Yesterday, the Toronto Marlies played host to the Rochester Americans in a 4-3 Marlies win. The Marlies are now 6 points clear of the Americans for first in their division and are playing some really good hockey for coach Dallas Eakins.
In the win, both Joe Colborne and Matt Frattin scored goals and Korbinian Holzer added a pair of assists.
It's unfamiliar territory for a lot of Leaf fans, but we now find ourselves in a position where our farm team has developed some talent that needs to move beyond the AHL and start getting NHL minutes for the sake of their development.
Last week, we had a look at Nazem Kadri and how his stats compared against other forwards from his draft class and the draft class that preceded his. Our conclusion was that, so far, Kadri is right on track in his development however that same track also makes him a fulltime NHLer no later than the beginning of next season. If he's going to develop, the time is fast approaching where he'll need to get serious, fulltime NHL minutes.
Matt Frattin didn't look out of place during his time with the Maple Leafs, though he seemed to have been afflicted with whatever snake-bite-disease that has kept Nikolai Kulemin from scoring this season. Frattin has re-found his scoring touch with the Marlies, potting 9 goals in 15 games (and has been firing at an even more prolific rate lately).
Joe Colborne is also getting awfully close to being a fulltime NHL player. His scoring pace has slowed with a nagging injury and the loss of Joey Crabb, a forward with whom he'd developed some solid chemistry, but he's been a better player of late and he's the type of big bodied center that Leaf fans have been pleading for since Antropov was shipped to the Rangers.
The problem for each of these forwards is the number of fulltime NHL forwards that the Leafs have under contract for next year. The Leafs have six wingers under contract for next season and of those 6, only Mike Brown could be reasonably expected to skate on the team's fourth line. Add to the mix Nikolai Kulemin as a restricted free agent and it would seem that there are no spots up for grabs on the Leafs' top three lines.
At center, there's not much more flexibility. The Leafs have three centers under contract and Grabovski is an unrestricted free agent that the Leafs can ill afford to lose.
The forward situation is made even more complicated by the pending arrival of Brad Ross and Greg McKegg, two players who have put in very strong performances in the CHL this year and will be looking to play prominent roles on the Marlies next season in order to continue their development.
The Maple Leafs' defense, from an organizational standpoint, is an absolute logjam. The Leafs have six NHL defensemen under contract and Cody Franson as a pending RFA who they would undoubtedly like to retain. In the AHL, Korbinian Holzer has little left to prove and seems poised to make the jump to the NHL while Jesse Blacker and Keith Aulie are both getting close and would make perfectly adequate injury call-ups should the need arise.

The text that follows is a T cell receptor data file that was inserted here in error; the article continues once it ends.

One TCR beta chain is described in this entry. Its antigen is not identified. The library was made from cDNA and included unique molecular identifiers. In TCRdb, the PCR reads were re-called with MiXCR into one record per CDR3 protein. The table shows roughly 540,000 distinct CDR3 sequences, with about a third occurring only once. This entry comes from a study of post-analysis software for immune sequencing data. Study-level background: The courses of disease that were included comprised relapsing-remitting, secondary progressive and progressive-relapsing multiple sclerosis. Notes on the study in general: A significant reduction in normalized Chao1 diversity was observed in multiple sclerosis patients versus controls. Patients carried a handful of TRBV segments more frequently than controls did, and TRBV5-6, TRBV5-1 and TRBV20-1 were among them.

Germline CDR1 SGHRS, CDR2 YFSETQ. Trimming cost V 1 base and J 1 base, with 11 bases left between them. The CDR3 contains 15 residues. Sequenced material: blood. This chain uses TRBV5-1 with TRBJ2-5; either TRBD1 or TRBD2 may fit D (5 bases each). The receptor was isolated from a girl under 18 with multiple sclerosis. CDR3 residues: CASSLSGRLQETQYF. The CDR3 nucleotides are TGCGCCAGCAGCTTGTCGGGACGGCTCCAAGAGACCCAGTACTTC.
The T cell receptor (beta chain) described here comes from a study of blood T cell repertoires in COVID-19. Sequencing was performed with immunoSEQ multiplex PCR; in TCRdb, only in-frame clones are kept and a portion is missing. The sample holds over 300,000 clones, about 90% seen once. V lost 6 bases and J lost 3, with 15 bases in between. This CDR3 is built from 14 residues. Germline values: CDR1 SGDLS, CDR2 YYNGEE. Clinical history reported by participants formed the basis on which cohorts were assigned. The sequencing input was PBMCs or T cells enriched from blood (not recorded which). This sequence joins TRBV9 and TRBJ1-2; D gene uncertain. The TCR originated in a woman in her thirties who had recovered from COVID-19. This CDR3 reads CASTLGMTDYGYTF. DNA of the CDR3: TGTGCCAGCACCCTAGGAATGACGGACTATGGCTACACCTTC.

That brings the Leafs' total of NHL-ready or nearly ready defensemen to 10.
While Burke will say that this is a good problem to have and that you need 10 NHL-calibre defensemen to win in the playoffs and that he loves competition throughout the system, there can be little doubt that there's some pressure on the Leafs' GM to find a balance between developing these kids to their peak potential and winning at the NHL level.
If I've said it once, I've said it a dozen times; Burke has done a fantastic job at building the Leafs' asset base but that's the easy part. The challenge for Burke moving forward will be determining what pieces are part of the Leafs' longterm core and where he can package players together to both upgrade the roster and create space for the young talent in the Leafs' system.
Solid blog until: "a fantastic job at building the Leafs' asset base but that's the easy part." *crickets*
It's easier to go from nothing to middle of the pack than it is to go from middle of the pack to a good team. The point is that it's way harder to make personnel decisions with a bunch of guys that are middle of the lineup players than it is when you're just adding futures and signing free agents. This is certainly the hard part for the Burke team.
Good post. And you describe the difficulty I have been having with Burke well. Yes he has added prospects, depth and middling talent to the team during the rebuild to take a cellar team to a playoff bubble team. JFJ was one average NHL goalie away as well so it is not a big feat.
But, the massing of prospects is counter productive when rookies can't play on the big team and develop their skills because of waiver rules. I'd rather Burke collect elite talent and not bottom 3/4 line talent.
I think his trading problem is he has too many (hagman/blake/stajan) and not enough 2 firsts and 2nd to trade. Unless another team is desperate to shed salary or have a locker room cancer like Phaneuf becomes available then Burke is pretty ineffective as a trading GM.
And I don't get the worship of Burke whose rebuild is pretty average and standard. But that is another story.
Great perspective, I no longer feel I am crazy, and hope that Burke can take things line up to take the team to the elite (top 8 level) soon.
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